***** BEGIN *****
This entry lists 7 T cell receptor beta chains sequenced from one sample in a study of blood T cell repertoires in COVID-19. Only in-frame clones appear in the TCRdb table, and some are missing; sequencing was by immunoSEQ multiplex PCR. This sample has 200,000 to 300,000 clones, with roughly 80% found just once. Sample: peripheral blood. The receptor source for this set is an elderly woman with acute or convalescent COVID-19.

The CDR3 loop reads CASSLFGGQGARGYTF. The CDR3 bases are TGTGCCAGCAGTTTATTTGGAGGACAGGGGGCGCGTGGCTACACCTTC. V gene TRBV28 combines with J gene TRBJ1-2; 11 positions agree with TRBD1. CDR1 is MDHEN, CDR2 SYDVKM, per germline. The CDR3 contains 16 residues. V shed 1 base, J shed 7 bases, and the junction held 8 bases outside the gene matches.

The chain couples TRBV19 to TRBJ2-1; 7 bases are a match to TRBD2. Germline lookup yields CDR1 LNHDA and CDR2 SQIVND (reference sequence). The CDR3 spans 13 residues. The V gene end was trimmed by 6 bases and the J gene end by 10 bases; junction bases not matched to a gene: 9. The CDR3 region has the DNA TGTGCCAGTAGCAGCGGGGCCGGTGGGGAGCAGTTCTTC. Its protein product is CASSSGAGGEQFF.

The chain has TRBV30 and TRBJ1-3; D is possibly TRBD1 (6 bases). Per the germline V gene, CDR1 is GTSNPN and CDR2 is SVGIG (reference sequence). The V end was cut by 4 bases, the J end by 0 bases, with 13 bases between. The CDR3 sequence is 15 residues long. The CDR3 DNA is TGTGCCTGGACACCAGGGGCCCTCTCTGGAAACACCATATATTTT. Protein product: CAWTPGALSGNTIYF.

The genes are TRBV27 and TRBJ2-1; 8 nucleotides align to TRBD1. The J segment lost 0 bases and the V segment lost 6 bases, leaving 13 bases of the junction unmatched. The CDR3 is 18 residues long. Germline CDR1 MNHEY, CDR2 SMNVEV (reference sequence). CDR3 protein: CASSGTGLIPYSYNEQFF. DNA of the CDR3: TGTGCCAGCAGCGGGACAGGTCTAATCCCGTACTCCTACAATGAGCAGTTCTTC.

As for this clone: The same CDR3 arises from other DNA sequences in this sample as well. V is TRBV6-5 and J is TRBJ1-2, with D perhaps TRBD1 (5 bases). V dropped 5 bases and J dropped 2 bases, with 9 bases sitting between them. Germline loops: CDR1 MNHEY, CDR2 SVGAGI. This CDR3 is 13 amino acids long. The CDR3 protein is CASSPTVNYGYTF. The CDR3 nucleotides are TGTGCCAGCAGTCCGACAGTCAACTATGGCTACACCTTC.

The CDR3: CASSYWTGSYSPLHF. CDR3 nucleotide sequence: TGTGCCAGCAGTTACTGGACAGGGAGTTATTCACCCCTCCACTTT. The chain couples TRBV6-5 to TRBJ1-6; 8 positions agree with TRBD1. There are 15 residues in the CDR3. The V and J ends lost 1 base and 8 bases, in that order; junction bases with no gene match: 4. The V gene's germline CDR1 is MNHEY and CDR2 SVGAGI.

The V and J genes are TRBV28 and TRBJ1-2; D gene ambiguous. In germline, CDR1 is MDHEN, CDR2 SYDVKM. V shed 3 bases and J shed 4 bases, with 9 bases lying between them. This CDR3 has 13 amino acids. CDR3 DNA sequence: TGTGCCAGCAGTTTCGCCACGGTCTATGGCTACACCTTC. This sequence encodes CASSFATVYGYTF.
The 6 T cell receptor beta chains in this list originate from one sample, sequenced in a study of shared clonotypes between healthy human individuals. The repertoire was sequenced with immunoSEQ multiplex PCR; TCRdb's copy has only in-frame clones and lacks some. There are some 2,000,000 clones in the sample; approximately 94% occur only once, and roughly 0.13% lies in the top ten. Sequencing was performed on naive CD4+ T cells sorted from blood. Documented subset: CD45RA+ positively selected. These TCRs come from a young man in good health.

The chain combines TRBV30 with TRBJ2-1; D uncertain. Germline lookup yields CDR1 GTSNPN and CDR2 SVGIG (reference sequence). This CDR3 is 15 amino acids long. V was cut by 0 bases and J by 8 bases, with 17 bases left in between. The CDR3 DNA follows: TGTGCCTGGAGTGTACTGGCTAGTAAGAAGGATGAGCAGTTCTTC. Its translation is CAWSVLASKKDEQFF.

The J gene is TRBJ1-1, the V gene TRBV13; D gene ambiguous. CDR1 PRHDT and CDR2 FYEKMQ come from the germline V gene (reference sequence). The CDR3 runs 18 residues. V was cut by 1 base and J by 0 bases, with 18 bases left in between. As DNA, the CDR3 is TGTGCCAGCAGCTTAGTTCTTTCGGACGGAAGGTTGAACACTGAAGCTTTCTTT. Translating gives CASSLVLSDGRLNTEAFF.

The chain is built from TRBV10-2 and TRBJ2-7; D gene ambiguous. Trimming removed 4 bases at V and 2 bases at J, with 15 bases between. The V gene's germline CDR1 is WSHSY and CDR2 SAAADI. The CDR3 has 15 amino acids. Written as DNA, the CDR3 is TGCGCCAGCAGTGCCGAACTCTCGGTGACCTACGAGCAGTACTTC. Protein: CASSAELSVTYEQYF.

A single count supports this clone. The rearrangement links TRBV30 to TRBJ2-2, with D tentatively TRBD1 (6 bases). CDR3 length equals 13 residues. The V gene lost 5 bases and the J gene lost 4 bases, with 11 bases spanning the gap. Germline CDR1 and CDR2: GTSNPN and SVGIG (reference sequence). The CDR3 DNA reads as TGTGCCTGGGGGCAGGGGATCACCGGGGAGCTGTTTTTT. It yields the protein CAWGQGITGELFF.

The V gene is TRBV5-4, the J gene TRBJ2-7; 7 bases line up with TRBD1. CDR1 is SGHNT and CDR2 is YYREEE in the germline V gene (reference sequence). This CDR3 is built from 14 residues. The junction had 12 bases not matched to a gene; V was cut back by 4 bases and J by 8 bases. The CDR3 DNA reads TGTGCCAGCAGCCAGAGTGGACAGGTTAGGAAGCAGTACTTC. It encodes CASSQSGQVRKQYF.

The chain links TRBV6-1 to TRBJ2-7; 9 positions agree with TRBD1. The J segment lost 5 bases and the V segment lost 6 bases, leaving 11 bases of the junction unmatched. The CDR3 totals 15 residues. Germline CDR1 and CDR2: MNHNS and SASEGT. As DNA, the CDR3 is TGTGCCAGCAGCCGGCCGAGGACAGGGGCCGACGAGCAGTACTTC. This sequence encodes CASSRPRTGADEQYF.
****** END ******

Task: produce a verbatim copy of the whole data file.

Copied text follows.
This entry lists 7 T cell receptor beta chains sequenced from one sample in a study of blood T cell repertoires in COVID-19. Only in-frame clones appear in the TCRdb table, and some are missing; sequencing was by immunoSEQ multiplex PCR. This sample has 200,000 to 300,000 clones, with roughly 80% found just once. Sample: peripheral blood. The receptor source for this set is an elderly woman with acute or convalescent COVID-19.

The CDR3 loop reads CASSLFGGQGARGYTF. The CDR3 bases are TGTGCCAGCAGTTTATTTGGAGGACAGGGGGCGCGTGGCTACACCTTC. V gene TRBV28 combines with J gene TRBJ1-2; 11 positions agree with TRBD1. CDR1 is MDHEN, CDR2 SYDVKM, per germline. The CDR3 contains 16 residues. V shed 1 base, J shed 7 bases, and the junction held 8 bases outside the gene matches.

The chain couples TRBV19 to TRBJ2-1; 7 bases are a match to TRBD2. Germline lookup yields CDR1 LNHDA and CDR2 SQIVND (reference sequence). The CDR3 spans 13 residues. The V gene end was trimmed by 6 bases and the J gene end by 10 bases; junction bases not matched to a gene: 9. The CDR3 region has the DNA TGTGCCAGTAGCAGCGGGGCCGGTGGGGAGCAGTTCTTC. Its protein product is CASSSGAGGEQFF.

The chain has TRBV30 and TRBJ1-3; D is possibly TRBD1 (6 bases). Per the germline V gene, CDR1 is GTSNPN and CDR2 is SVGIG (reference sequence). The V end was cut by 4 bases, the J end by 0 bases, with 13 bases between. The CDR3 sequence is 15 residues long. The CDR3 DNA is TGTGCCTGGACACCAGGGGCCCTCTCTGGAAACACCATATATTTT. Protein product: CAWTPGALSGNTIYF.

The genes are TRBV27 and TRBJ2-1; 8 nucleotides align to TRBD1. The J segment lost 0 bases and the V segment lost 6 bases, leaving 13 bases of the junction unmatched. The CDR3 is 18 residues long. Germline CDR1 MNHEY, CDR2 SMNVEV (reference sequence). CDR3 protein: CASSGTGLIPYSYNEQFF. DNA of the CDR3: TGTGCCAGCAGCGGGACAGGTCTAATCCCGTACTCCTACAATGAGCAGTTCTTC.

As for this clone: The same CDR3 arises from other DNA sequences in this sample as well. V is TRBV6-5 and J is TRBJ1-2, with D perhaps TRBD1 (5 bases). V dropped 5 bases and J dropped 2 bases, with 9 bases sitting between them. Germline loops: CDR1 MNHEY, CDR2 SVGAGI. This CDR3 is 13 amino acids long. The CDR3 protein is CASSPTVNYGYTF. The CDR3 nucleotides are TGTGCCAGCAGTCCGACAGTCAACTATGGCTACACCTTC.

The CDR3: CASSYWTGSYSPLHF. CDR3 nucleotide sequence: TGTGCCAGCAGTTACTGGACAGGGAGTTATTCACCCCTCCACTTT. The chain couples TRBV6-5 to TRBJ1-6; 8 positions agree with TRBD1. There are 15 residues in the CDR3. The V and J ends lost 1 base and 8 bases, in that order; junction bases with no gene match: 4. The V gene's germline CDR1 is MNHEY and CDR2 SVGAGI.

The V and J genes are TRBV28 and TRBJ1-2; D gene ambiguous. In germline, CDR1 is MDHEN, CDR2 SYDVKM. V shed 3 bases and J shed 4 bases, with 9 bases lying between them. This CDR3 has 13 amino acids. CDR3 DNA sequence: TGTGCCAGCAGTTTCGCCACGGTCTATGGCTACACCTTC. This sequence encodes CASSFATVYGYTF.
The 6 T cell receptor beta chains in this list originate from one sample, sequenced in a study of shared clonotypes between healthy human individuals. The repertoire was sequenced with immunoSEQ multiplex PCR; TCRdb's copy has only in-frame clones and lacks some. There are some 2,000,000 clones in the sample; approximately 94% occur only once, and roughly 0.13% lies in the top ten. Sequencing was performed on naive CD4+ T cells sorted from blood. Documented subset: CD45RA+ positively selected. These TCRs come from a young man in good health.

The chain combines TRBV30 with TRBJ2-1; D uncertain. Germline lookup yields CDR1 GTSNPN and CDR2 SVGIG (reference sequence). This CDR3 is 15 amino acids long. V was cut by 0 bases and J by 8 bases, with 17 bases left in between. The CDR3 DNA follows: TGTGCCTGGAGTGTACTGGCTAGTAAGAAGGATGAGCAGTTCTTC. Its translation is CAWSVLASKKDEQFF.

The J gene is TRBJ1-1, the V gene TRBV13; D gene ambiguous. CDR1 PRHDT and CDR2 FYEKMQ come from the germline V gene (reference sequence). The CDR3 runs 18 residues. V was cut by 1 base and J by 0 bases, with 18 bases left in between. As DNA, the CDR3 is TGTGCCAGCAGCTTAGTTCTTTCGGACGGAAGGTTGAACACTGAAGCTTTCTTT. Translating gives CASSLVLSDGRLNTEAFF.

The chain is built from TRBV10-2 and TRBJ2-7; D gene ambiguous. Trimming removed 4 bases at V and 2 bases at J, with 15 bases between. The V gene's germline CDR1 is WSHSY and CDR2 SAAADI. The CDR3 has 15 amino acids. Written as DNA, the CDR3 is TGCGCCAGCAGTGCCGAACTCTCGGTGACCTACGAGCAGTACTTC. Protein: CASSAELSVTYEQYF.

A single count supports this clone. The rearrangement links TRBV30 to TRBJ2-2, with D tentatively TRBD1 (6 bases). CDR3 length equals 13 residues. The V gene lost 5 bases and the J gene lost 4 bases, with 11 bases spanning the gap. Germline CDR1 and CDR2: GTSNPN and SVGIG (reference sequence). The CDR3 DNA reads as TGTGCCTGGGGGCAGGGGATCACCGGGGAGCTGTTTTTT. It yields the protein CAWGQGITGELFF.

The V gene is TRBV5-4, the J gene TRBJ2-7; 7 bases line up with TRBD1. CDR1 is SGHNT and CDR2 is YYREEE in the germline V gene (reference sequence). This CDR3 is built from 14 residues. The junction had 12 bases not matched to a gene; V was cut back by 4 bases and J by 8 bases. The CDR3 DNA reads TGTGCCAGCAGCCAGAGTGGACAGGTTAGGAAGCAGTACTTC. It encodes CASSQSGQVRKQYF.

The chain links TRBV6-1 to TRBJ2-7; 9 positions agree with TRBD1. The J segment lost 5 bases and the V segment lost 6 bases, leaving 11 bases of the junction unmatched. The CDR3 totals 15 residues. Germline CDR1 and CDR2: MNHNS and SASEGT. As DNA, the CDR3 is TGTGCCAGCAGCCGGCCGAGGACAGGGGCCGACGAGCAGTACTTC. This sequence encodes CASSRPRTGADEQYF.